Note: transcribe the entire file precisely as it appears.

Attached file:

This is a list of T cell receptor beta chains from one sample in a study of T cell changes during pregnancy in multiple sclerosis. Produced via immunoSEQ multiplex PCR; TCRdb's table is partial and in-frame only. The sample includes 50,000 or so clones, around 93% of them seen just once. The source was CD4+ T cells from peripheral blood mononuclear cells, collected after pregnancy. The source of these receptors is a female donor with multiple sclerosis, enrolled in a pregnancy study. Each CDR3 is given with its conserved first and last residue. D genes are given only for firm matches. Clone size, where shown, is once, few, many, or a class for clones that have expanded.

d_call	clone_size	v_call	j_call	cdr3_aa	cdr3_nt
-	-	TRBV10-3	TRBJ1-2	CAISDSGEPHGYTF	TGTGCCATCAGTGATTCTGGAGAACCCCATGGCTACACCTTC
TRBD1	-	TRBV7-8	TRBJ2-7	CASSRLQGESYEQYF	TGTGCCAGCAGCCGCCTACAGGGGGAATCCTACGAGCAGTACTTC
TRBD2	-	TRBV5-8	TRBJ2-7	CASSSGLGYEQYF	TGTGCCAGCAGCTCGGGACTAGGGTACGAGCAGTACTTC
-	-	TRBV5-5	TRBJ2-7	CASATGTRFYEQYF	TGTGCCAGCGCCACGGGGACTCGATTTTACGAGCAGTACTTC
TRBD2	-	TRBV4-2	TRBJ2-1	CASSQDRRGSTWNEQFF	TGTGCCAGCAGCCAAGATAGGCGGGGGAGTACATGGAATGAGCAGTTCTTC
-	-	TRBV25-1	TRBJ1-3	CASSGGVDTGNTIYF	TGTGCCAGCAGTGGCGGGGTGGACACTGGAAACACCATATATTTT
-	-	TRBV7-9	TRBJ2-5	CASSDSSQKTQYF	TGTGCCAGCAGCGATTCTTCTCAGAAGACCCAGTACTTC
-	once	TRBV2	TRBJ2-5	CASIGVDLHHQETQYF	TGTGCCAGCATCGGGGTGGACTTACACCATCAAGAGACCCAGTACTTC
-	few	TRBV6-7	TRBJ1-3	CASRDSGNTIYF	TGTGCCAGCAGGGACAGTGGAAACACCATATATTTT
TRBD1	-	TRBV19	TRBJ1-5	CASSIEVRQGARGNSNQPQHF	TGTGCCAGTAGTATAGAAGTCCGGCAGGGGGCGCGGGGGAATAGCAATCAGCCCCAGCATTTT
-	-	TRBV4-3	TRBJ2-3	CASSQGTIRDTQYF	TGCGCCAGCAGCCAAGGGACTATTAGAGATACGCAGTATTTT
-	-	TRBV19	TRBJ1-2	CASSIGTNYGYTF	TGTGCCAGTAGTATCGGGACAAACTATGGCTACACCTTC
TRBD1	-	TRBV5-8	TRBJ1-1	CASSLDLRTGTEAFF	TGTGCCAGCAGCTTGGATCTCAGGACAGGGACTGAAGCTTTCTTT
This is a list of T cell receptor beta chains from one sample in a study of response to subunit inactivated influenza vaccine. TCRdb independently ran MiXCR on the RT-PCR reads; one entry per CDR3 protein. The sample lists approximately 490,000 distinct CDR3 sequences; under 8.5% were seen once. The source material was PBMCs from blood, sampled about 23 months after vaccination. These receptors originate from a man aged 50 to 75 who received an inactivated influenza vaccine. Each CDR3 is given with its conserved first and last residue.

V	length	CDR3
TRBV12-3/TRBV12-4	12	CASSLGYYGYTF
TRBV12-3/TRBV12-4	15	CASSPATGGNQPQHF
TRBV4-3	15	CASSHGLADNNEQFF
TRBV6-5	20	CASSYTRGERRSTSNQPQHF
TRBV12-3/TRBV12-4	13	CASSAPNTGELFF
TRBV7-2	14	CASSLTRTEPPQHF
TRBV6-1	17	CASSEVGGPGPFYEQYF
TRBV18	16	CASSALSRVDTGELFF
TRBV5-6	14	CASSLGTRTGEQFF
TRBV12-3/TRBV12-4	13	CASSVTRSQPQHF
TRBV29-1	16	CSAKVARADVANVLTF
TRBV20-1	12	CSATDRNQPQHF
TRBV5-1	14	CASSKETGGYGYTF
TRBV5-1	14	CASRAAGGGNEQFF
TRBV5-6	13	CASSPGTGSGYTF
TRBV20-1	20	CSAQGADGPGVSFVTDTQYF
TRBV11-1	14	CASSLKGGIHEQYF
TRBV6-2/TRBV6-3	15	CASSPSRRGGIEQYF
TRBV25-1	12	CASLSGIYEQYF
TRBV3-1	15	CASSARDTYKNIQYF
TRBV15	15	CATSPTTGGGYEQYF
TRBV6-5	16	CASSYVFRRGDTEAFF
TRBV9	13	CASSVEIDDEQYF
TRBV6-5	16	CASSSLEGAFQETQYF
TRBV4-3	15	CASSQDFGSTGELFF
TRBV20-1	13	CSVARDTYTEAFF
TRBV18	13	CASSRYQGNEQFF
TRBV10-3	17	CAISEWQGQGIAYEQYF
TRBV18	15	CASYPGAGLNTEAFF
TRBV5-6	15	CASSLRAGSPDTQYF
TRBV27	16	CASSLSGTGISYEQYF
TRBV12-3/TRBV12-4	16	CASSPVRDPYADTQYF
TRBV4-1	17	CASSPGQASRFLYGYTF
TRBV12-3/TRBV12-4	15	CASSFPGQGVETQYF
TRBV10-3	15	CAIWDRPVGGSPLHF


This is a list of T cell receptor beta chains from one sample in a study of T cell changes during pregnancy in multiple sclerosis. Produced via immunoSEQ multiplex PCR; TCRdb's table is partial and in-frame only. The sample includes 50,000 or so clones, around 93% of them seen just once. The source was CD4+ T cells from peripheral blood mononuclear cells, collected after pregnancy. The source of these receptors is a female donor with multiple sclerosis, enrolled in a pregnancy study. Each CDR3 is given with its conserved first and last residue. D genes are given only for firm matches. Clone size, where shown, is once, few, many, or a class for clones that have expanded.

d_call	clone_size	v_call	j_call	cdr3_aa	cdr3_nt
-	-	TRBV10-3	TRBJ1-2	CAISDSGEPHGYTF	TGTGCCATCAGTGATTCTGGAGAACCCCATGGCTACACCTTC
TRBD1	-	TRBV7-8	TRBJ2-7	CASSRLQGESYEQYF	TGTGCCAGCAGCCGCCTACAGGGGGAATCCTACGAGCAGTACTTC
TRBD2	-	TRBV5-8	TRBJ2-7	CASSSGLGYEQYF	TGTGCCAGCAGCTCGGGACTAGGGTACGAGCAGTACTTC
-	-	TRBV5-5	TRBJ2-7	CASATGTRFYEQYF	TGTGCCAGCGCCACGGGGACTCGATTTTACGAGCAGTACTTC
TRBD2	-	TRBV4-2	TRBJ2-1	CASSQDRRGSTWNEQFF	TGTGCCAGCAGCCAAGATAGGCGGGGGAGTACATGGAATGAGCAGTTCTTC
-	-	TRBV25-1	TRBJ1-3	CASSGGVDTGNTIYF	TGTGCCAGCAGTGGCGGGGTGGACACTGGAAACACCATATATTTT
-	-	TRBV7-9	TRBJ2-5	CASSDSSQKTQYF	TGTGCCAGCAGCGATTCTTCTCAGAAGACCCAGTACTTC
-	once	TRBV2	TRBJ2-5	CASIGVDLHHQETQYF	TGTGCCAGCATCGGGGTGGACTTACACCATCAAGAGACCCAGTACTTC
-	few	TRBV6-7	TRBJ1-3	CASRDSGNTIYF	TGTGCCAGCAGGGACAGTGGAAACACCATATATTTT
TRBD1	-	TRBV19	TRBJ1-5	CASSIEVRQGARGNSNQPQHF	TGTGCCAGTAGTATAGAAGTCCGGCAGGGGGCGCGGGGGAATAGCAATCAGCCCCAGCATTTT
-	-	TRBV4-3	TRBJ2-3	CASSQGTIRDTQYF	TGCGCCAGCAGCCAAGGGACTATTAGAGATACGCAGTATTTT
-	-	TRBV19	TRBJ1-2	CASSIGTNYGYTF	TGTGCCAGTAGTATCGGGACAAACTATGGCTACACCTTC
TRBD1	-	TRBV5-8	TRBJ1-1	CASSLDLRTGTEAFF	TGTGCCAGCAGCTTGGATCTCAGGACAGGGACTGAAGCTTTCTTT
This is a list of T cell receptor beta chains from one sample in a study of response to subunit inactivated influenza vaccine. TCRdb independently ran MiXCR on the RT-PCR reads; one entry per CDR3 protein. The sample lists approximately 490,000 distinct CDR3 sequences; under 8.5% were seen once. The source material was PBMCs from blood, sampled about 23 months after vaccination. These receptors originate from a man aged 50 to 75 who received an inactivated influenza vaccine. Each CDR3 is given with its conserved first and last residue.

V	length	CDR3
TRBV12-3/TRBV12-4	12	CASSLGYYGYTF
TRBV12-3/TRBV12-4	15	CASSPATGGNQPQHF
TRBV4-3	15	CASSHGLADNNEQFF
TRBV6-5	20	CASSYTRGERRSTSNQPQHF
TRBV12-3/TRBV12-4	13	CASSAPNTGELFF
TRBV7-2	14	CASSLTRTEPPQHF
TRBV6-1	17	CASSEVGGPGPFYEQYF
TRBV18	16	CASSALSRVDTGELFF
TRBV5-6	14	CASSLGTRTGEQFF
TRBV12-3/TRBV12-4	13	CASSVTRSQPQHF
TRBV29-1	16	CSAKVARADVANVLTF
TRBV20-1	12	CSATDRNQPQHF
TRBV5-1	14	CASSKETGGYGYTF
TRBV5-1	14	CASRAAGGGNEQFF
TRBV5-6	13	CASSPGTGSGYTF
TRBV20-1	20	CSAQGADGPGVSFVTDTQYF
TRBV11-1	14	CASSLKGGIHEQYF
TRBV6-2/TRBV6-3	15	CASSPSRRGGIEQYF
TRBV25-1	12	CASLSGIYEQYF
TRBV3-1	15	CASSARDTYKNIQYF
TRBV15	15	CATSPTTGGGYEQYF
TRBV6-5	16	CASSYVFRRGDTEAFF
TRBV9	13	CASSVEIDDEQYF
TRBV6-5	16	CASSSLEGAFQETQYF
TRBV4-3	15	CASSQDFGSTGELFF
TRBV20-1	13	CSVARDTYTEAFF
TRBV18	13	CASSRYQGNEQFF
TRBV10-3	17	CAISEWQGQGIAYEQYF
TRBV18	15	CASYPGAGLNTEAFF
TRBV5-6	15	CASSLRAGSPDTQYF
TRBV27	16	CASSLSGTGISYEQYF
TRBV12-3/TRBV12-4	16	CASSPVRDPYADTQYF
TRBV4-1	17	CASSPGQASRFLYGYTF
TRBV12-3/TRBV12-4	15	CASSFPGQGVETQYF
TRBV10-3	15	CAIWDRPVGGSPLHF